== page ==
> Ask The Rabbi > Lifecycle > Marriage > Marriage - General

Remarrying One’s Divorcee

October 28, 2016 | by Rabbi Dovid Rosenfeld

I have been studying the Bible much more seriously in recent months to try to understand Moses’s words in their original context. Can you explain to me the basis for the law that one may not remarry his divorcee?

The Aish Rabbi Replies

Much success in your studies first of all!

The Torah does not forbid remarrying one’s divorcee per se. It only forbids it if she married someone else in the interim (and then her second husband died or divorced her; Deuteronomy 24:1-4). The Torah states that she becomes “defiled” through her second marriage. What makes her defiled if she had a perfectly legitimate marriage to her second husband?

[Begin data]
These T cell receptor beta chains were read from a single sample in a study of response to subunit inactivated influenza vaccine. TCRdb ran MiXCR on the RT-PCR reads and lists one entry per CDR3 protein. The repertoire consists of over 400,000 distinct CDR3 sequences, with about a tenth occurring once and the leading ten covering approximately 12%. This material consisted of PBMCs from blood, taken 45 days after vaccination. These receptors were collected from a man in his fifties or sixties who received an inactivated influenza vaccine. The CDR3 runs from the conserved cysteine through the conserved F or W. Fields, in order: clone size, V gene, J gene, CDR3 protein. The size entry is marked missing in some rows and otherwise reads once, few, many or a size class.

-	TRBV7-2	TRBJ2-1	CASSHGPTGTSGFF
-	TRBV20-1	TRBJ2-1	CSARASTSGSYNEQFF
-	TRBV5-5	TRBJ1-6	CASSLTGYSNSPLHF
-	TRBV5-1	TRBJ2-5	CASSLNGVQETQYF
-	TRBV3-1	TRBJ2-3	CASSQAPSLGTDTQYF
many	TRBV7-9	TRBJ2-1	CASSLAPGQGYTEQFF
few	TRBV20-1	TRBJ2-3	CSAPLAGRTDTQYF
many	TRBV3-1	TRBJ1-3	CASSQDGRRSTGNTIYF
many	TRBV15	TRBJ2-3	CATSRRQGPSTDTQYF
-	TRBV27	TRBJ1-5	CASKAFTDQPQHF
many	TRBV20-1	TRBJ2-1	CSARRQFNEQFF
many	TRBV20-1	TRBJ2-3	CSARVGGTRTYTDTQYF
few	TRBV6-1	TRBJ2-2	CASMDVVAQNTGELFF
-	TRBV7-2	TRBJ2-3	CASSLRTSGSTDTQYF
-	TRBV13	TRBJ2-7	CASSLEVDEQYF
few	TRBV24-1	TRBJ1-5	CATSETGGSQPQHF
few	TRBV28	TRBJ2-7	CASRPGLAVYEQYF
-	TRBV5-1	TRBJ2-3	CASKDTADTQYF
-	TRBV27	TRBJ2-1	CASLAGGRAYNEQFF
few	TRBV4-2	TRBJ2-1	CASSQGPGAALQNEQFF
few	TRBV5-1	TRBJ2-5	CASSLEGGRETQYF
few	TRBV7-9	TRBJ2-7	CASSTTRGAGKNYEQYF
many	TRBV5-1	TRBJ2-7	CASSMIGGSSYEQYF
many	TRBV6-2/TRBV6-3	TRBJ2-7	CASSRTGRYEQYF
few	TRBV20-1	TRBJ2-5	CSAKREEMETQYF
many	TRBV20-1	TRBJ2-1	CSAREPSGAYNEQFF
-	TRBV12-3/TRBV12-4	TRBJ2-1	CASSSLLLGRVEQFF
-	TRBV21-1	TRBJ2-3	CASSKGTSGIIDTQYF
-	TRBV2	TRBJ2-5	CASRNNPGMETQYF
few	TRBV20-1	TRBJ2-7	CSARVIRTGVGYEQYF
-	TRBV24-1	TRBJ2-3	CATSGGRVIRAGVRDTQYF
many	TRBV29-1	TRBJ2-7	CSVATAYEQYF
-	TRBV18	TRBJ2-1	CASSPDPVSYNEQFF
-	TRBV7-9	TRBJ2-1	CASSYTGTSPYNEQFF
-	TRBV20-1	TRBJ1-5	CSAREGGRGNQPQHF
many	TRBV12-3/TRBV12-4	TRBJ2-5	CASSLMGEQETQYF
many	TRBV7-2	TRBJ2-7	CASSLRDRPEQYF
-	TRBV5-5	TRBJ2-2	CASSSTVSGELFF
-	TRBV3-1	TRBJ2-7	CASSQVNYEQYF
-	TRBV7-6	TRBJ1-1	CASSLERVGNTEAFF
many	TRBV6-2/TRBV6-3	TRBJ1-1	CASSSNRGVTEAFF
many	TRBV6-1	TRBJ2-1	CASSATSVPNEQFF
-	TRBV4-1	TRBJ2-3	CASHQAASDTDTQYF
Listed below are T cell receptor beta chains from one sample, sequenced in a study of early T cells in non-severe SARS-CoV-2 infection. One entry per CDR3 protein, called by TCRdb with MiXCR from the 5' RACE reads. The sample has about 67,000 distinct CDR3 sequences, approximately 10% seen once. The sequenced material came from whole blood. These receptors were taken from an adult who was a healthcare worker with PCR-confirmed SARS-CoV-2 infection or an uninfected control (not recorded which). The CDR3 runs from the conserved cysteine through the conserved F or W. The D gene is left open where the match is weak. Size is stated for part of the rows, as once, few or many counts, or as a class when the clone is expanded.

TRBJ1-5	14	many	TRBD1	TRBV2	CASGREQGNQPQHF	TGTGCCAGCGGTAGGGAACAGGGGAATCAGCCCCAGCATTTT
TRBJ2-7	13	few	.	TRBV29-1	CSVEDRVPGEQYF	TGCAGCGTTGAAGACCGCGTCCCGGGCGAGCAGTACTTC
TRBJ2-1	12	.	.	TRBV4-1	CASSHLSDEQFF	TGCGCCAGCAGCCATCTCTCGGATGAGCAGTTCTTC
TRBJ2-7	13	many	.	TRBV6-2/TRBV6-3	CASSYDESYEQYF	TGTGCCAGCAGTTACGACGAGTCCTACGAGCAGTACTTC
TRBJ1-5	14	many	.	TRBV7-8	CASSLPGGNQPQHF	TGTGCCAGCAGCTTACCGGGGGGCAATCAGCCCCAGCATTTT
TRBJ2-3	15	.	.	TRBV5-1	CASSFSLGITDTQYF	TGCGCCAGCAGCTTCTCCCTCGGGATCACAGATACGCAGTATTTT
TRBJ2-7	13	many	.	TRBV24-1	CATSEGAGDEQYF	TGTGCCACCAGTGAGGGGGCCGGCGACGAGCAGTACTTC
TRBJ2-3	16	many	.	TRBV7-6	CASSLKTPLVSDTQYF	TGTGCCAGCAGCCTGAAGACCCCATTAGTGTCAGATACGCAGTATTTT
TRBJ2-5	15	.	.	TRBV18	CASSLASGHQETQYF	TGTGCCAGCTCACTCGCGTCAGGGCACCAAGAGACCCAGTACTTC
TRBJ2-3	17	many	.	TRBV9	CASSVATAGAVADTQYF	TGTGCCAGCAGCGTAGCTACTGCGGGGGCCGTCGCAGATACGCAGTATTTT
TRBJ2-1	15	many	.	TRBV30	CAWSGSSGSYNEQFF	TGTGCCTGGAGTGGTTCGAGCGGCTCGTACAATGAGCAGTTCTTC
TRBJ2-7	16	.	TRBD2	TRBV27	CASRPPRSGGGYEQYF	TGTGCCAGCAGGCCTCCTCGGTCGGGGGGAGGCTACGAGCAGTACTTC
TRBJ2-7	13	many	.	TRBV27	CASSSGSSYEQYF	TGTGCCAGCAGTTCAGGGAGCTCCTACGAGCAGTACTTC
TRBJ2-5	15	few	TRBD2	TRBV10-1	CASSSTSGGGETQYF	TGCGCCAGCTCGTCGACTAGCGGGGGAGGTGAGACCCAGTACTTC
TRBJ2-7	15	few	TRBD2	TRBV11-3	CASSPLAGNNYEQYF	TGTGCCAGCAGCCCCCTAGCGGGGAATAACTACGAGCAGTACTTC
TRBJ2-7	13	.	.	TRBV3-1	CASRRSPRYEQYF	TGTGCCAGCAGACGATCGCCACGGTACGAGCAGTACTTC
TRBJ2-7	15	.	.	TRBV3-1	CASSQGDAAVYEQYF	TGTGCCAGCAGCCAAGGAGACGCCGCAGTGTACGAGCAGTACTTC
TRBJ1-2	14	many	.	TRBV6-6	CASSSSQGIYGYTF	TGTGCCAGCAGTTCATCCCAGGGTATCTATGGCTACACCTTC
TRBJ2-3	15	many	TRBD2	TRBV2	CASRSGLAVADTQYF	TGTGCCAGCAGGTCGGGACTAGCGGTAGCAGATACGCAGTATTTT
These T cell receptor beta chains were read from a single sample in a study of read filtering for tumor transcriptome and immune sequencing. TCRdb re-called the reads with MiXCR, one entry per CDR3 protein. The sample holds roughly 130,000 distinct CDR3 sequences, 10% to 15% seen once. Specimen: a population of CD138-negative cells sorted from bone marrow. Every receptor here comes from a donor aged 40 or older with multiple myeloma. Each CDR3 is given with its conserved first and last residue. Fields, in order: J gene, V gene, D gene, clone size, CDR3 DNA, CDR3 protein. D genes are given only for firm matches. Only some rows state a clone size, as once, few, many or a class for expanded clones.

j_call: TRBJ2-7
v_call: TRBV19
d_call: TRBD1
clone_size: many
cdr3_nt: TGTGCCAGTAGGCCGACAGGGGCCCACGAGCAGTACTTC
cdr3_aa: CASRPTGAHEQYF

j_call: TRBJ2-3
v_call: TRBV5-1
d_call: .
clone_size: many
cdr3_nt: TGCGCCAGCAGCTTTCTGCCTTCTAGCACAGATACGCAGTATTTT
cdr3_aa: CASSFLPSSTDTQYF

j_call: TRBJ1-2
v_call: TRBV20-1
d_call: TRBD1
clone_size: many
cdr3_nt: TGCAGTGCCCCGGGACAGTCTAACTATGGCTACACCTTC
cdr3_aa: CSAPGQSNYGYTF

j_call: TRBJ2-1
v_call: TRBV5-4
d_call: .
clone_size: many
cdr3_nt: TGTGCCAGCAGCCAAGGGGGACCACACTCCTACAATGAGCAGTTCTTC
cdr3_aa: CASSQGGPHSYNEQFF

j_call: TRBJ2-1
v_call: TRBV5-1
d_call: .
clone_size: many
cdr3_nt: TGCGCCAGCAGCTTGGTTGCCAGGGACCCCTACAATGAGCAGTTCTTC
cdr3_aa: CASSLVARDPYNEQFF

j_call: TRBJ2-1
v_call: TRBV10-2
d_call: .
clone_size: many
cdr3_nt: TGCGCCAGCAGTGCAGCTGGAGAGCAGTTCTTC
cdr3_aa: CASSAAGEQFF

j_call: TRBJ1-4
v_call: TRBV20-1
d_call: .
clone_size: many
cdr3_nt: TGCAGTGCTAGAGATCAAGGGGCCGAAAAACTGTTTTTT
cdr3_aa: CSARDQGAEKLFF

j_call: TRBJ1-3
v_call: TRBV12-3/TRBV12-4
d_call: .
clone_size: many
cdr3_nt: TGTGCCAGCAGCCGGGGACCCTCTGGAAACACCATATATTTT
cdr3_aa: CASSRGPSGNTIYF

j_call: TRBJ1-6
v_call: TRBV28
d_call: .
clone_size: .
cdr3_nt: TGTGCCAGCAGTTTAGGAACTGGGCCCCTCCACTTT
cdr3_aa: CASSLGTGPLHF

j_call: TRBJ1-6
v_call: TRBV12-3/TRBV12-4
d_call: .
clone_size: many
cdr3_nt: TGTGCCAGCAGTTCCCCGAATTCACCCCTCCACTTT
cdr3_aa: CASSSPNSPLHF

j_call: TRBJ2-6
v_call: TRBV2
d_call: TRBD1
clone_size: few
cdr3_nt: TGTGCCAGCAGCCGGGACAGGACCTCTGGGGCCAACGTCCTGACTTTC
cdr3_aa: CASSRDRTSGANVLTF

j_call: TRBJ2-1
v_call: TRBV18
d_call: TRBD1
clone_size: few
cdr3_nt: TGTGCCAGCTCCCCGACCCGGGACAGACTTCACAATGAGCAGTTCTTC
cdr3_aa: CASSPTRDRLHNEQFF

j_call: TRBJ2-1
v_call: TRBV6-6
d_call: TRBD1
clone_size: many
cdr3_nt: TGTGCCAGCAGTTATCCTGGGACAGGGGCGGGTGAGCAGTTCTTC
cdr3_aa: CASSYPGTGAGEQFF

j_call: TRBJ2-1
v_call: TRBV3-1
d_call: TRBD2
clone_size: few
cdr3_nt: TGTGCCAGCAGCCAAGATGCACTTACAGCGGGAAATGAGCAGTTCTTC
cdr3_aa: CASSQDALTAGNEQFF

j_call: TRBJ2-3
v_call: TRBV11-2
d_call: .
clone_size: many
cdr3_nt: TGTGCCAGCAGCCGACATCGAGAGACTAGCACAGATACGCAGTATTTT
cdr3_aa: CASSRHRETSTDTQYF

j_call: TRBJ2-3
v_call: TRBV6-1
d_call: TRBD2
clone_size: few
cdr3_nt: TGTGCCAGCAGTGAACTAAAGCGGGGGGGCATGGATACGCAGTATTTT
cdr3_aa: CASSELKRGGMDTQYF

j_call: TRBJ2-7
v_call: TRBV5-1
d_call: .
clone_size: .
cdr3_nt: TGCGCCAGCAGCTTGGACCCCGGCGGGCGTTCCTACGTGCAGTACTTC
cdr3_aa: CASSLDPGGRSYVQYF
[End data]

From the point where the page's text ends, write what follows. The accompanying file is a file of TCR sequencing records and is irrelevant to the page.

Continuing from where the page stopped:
Several of the commentators explain that the reason the Torah forbids this is to prevent lewdness. If a woman could marry one man, then leave him for a second man and then come back to the first, it would enable much immorality. In the most extreme case, if two couples would desire each other’s spouses, they could simply divorce for a day, marry the second spouse, then divorce each other and return to their original marriages – all without technically breaking Torah law. Needless to say, this would completely undermine Judaism’s notion of the sanctity of marriage. Thus, the Torah forbade remarrying one’s divorcee (if she married in the interim) – reinforcing Judaism’s notion that marriage is eternal.

(Sources: Ramban and Sforno to Deut. 24:4, Sefer HaChinuch 580.)

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